Sorry for such a lengthy comment, but this touches a nerve.

9:10 p.m.  
Anonymous Anonymous said...

my sediments exactly, ronnie.

happy spring!

3:10 p.m.  
Blogger ronnie said...

Never apologize for the length of the comment when you make such an excellent contribution to the discussion, Sherwood!

Churchill's comments are worryingly on-target. I am especially worried about the use of "terror" and "terrorism" and "terrorists" as words that mean nothing and which seem to be able to be used to justify literally anything, including suspension of Constituional rights and torture.

M.E. Happy Easter right back at you - something tells me you'll get a kick out of this!

7:48 p.m.  
Blogger Mike said...

A little context:

"I am the son of a black man from Kenya and a white woman from Kansas. I was raised with the help of a white grandfather who survived a Depression to serve in Patton's Army during World War II and a white grandmother who worked on a bomber assembly line at Fort Leavenworth while he was overseas.

"I've gone to some of the best schools in America and lived in one of the world's poorest nations. I am married to a black American who carries within her the blood of slaves and slaveowners -- an inheritance we pass on to our two precious daughters.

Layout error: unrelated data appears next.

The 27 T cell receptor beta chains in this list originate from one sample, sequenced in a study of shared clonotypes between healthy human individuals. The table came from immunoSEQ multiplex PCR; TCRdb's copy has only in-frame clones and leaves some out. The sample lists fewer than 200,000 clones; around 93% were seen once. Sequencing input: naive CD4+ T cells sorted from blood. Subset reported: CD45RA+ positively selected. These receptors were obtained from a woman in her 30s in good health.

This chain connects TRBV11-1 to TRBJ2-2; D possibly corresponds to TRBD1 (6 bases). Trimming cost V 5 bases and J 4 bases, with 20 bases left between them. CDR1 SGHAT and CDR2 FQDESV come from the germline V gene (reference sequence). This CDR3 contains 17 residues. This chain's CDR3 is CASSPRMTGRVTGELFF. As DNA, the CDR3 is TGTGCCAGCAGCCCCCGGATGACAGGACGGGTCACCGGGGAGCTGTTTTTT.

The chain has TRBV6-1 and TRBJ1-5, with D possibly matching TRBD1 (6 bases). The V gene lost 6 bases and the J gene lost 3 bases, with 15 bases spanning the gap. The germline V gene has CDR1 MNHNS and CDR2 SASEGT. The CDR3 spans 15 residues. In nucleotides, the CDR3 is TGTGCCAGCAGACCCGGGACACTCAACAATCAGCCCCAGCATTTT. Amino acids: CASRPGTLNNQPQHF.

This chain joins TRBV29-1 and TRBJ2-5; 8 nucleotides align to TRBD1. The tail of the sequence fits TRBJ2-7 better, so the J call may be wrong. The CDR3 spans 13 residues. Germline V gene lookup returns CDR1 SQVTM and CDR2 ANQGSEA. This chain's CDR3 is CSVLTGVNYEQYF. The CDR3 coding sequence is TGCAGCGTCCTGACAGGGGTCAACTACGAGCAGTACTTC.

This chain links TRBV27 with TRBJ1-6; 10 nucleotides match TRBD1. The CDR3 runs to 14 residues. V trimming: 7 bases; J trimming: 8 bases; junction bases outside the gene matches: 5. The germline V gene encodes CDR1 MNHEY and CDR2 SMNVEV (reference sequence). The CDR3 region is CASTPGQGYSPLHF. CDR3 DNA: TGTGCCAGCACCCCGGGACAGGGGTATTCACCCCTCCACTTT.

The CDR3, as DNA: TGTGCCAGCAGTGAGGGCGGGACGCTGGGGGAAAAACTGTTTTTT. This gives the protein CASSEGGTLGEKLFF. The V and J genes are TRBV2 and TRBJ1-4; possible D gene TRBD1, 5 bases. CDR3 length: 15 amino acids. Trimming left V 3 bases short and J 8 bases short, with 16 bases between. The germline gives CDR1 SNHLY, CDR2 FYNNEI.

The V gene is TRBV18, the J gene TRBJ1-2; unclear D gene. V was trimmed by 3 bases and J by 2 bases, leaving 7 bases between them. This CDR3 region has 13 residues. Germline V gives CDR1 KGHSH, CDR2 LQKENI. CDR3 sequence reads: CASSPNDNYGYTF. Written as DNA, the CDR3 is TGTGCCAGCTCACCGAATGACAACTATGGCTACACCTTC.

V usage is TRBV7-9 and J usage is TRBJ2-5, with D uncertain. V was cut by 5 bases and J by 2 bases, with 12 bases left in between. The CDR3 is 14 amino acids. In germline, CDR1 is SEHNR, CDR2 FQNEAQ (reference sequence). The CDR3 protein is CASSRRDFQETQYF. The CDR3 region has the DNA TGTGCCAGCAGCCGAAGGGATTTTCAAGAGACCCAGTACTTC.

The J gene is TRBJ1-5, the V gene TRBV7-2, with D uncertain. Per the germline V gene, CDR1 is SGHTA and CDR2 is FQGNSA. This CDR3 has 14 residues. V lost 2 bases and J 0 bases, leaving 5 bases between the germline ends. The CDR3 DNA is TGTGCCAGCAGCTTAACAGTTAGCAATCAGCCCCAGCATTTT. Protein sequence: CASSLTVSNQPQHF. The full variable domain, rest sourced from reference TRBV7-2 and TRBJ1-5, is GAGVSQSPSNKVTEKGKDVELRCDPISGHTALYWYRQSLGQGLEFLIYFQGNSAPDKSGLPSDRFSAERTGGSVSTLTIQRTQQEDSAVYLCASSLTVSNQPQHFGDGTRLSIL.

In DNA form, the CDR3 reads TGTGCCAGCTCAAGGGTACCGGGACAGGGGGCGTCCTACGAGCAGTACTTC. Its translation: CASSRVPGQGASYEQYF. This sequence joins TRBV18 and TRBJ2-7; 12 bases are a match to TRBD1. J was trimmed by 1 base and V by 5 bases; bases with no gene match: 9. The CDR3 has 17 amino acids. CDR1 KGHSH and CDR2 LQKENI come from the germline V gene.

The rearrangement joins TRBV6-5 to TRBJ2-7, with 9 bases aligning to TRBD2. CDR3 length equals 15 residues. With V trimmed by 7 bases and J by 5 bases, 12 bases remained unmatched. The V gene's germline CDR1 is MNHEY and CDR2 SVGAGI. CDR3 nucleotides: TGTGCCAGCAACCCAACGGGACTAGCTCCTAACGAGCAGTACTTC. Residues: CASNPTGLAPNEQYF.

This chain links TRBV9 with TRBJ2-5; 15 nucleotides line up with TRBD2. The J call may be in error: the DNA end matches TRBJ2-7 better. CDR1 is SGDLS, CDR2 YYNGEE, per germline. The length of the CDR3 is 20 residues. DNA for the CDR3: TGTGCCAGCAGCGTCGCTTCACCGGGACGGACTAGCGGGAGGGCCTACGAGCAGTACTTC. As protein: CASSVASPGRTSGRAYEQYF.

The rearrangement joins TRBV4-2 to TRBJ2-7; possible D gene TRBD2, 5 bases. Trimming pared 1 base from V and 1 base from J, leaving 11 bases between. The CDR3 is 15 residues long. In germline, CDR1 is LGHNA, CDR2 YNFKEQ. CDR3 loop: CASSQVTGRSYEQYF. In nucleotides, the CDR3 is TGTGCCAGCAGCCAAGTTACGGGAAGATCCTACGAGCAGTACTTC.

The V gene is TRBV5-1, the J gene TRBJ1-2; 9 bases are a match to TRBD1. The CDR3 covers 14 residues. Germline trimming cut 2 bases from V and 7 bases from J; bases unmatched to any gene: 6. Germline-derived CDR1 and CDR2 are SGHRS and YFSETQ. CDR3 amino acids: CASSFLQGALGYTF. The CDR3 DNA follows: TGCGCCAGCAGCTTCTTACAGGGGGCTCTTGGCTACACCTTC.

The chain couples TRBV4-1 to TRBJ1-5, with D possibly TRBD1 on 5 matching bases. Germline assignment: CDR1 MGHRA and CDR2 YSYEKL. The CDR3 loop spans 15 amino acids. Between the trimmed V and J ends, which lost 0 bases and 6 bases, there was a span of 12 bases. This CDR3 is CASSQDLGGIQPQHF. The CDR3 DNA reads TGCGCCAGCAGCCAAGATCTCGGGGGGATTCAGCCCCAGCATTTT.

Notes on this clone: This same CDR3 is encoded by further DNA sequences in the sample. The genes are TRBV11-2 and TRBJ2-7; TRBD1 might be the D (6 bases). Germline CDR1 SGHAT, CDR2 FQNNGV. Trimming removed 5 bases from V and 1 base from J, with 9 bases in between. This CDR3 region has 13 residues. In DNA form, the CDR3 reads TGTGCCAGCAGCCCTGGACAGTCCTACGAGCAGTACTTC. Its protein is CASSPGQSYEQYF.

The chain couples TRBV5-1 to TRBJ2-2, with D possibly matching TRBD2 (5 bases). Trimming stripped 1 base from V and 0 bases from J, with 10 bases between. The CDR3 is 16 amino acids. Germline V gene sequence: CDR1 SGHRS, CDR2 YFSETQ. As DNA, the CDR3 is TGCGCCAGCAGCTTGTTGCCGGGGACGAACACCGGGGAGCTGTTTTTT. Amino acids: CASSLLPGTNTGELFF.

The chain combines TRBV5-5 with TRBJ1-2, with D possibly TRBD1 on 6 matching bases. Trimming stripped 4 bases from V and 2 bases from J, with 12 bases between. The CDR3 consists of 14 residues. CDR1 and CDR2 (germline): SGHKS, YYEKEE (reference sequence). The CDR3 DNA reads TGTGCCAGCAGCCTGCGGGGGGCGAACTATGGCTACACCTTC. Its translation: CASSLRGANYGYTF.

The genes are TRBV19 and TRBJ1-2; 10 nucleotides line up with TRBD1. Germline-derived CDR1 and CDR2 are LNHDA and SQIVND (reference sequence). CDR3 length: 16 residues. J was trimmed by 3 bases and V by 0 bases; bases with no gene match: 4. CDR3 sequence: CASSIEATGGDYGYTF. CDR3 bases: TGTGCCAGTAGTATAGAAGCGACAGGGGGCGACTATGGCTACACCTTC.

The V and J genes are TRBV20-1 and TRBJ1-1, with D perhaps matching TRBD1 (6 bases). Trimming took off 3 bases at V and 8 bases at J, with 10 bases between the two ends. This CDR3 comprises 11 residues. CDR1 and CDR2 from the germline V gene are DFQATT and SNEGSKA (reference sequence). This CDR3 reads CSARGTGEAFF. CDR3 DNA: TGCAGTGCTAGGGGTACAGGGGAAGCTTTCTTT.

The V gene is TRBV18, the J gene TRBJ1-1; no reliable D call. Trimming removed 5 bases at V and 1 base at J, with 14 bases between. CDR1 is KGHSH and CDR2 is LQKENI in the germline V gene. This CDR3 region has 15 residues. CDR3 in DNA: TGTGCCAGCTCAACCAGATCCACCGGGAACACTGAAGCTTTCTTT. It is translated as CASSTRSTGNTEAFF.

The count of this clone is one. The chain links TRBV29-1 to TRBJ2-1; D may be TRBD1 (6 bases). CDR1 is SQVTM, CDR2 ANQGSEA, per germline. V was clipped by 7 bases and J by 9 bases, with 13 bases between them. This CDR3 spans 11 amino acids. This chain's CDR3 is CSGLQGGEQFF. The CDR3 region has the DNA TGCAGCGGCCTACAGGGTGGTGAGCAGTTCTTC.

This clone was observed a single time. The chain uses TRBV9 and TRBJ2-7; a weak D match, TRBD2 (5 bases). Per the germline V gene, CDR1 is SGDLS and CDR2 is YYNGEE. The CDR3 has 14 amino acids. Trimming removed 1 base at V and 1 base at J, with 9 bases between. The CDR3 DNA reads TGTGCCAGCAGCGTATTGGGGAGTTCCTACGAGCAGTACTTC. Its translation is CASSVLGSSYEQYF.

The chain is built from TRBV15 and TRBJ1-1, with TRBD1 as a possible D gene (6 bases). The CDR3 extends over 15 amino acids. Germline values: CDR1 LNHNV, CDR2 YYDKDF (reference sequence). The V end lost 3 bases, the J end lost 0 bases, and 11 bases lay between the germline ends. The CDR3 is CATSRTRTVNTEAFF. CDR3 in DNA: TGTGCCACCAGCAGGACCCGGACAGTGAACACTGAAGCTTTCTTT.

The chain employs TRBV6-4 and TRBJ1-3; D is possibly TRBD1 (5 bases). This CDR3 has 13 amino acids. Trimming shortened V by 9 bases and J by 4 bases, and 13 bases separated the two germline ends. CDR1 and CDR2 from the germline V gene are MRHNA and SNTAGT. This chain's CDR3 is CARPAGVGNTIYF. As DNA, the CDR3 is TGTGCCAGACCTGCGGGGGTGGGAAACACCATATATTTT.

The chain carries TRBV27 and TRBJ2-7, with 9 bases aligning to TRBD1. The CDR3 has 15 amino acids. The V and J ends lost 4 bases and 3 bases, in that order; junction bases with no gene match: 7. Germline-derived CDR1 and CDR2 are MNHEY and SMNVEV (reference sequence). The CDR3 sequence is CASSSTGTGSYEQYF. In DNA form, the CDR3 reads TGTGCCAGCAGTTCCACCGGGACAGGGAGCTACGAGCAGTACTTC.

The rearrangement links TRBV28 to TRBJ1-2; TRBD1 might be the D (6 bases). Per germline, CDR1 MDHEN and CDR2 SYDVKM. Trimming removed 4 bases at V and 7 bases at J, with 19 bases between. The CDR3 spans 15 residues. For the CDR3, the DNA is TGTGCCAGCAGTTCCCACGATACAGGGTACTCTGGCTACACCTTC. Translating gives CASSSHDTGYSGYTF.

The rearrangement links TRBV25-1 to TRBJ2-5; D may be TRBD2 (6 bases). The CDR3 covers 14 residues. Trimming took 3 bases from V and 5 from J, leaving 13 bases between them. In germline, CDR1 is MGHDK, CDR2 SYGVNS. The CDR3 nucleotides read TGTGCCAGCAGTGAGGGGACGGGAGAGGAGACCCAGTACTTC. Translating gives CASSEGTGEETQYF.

"I have brothers, sisters, nieces, nephews, uncles and cousins, of every race and every hue, scattered across three continents, and for as long as I live, I will never forget that in no other country on Earth is my story even possible."

Until Canada dredges up a more oppressive history of slavery and segregation, and then has a black man whose heritage is, on the surface, such an amalgam of those two worlds with a smattering of having lived overseas and having contact with cousins in a Third World nation, I'd say his words are true.

The closest Canada can come would be when someone from a First Nations community is tapped for Prime Minister, and, even then, you never slaughtered your native people the way we did. Remember, we also made them poor and we also sexually assaulted them in boarding schools -- but we also killed them in large numbers. It's a distinction Canada just can't match.

When someone from the bottom of OUR social ladder is able to climb to the top, you have to measure the depth of the muck, blood and sweat in which that ladder is imbedded.

And I think we Yanks can fairly claim that nobody -- nobody -- has set that ladder so deep and yet allowed someone to climb out of it to the heights to which Obama aspires. (Unless, like some of the native people of South America who have become head of state, we later discover just how much in the pockets of an oppressive and corrupt power structure he is, and then it will be a tie.)

9:04 a.m.  
Anonymous Anonymous said...

haha...oh, yeah...i love that one. my daughter sally sent it to me several years ago.

your cuba photos are most enjoyable!!

10:40 p.m.  
Blogger ronnie said...

Mike, your comment certainly stopped me in my tracks. Little I can disagree with there. You are right - the comparison would not be a Canadian black candidate for PM, which would be entirely plausible, but an Aboriginal one... which we are decades from even seeing be a contemplation, much less a reality. Sigh.

With your context, Obama's comment makes more sense indeed.


2:44 p.m.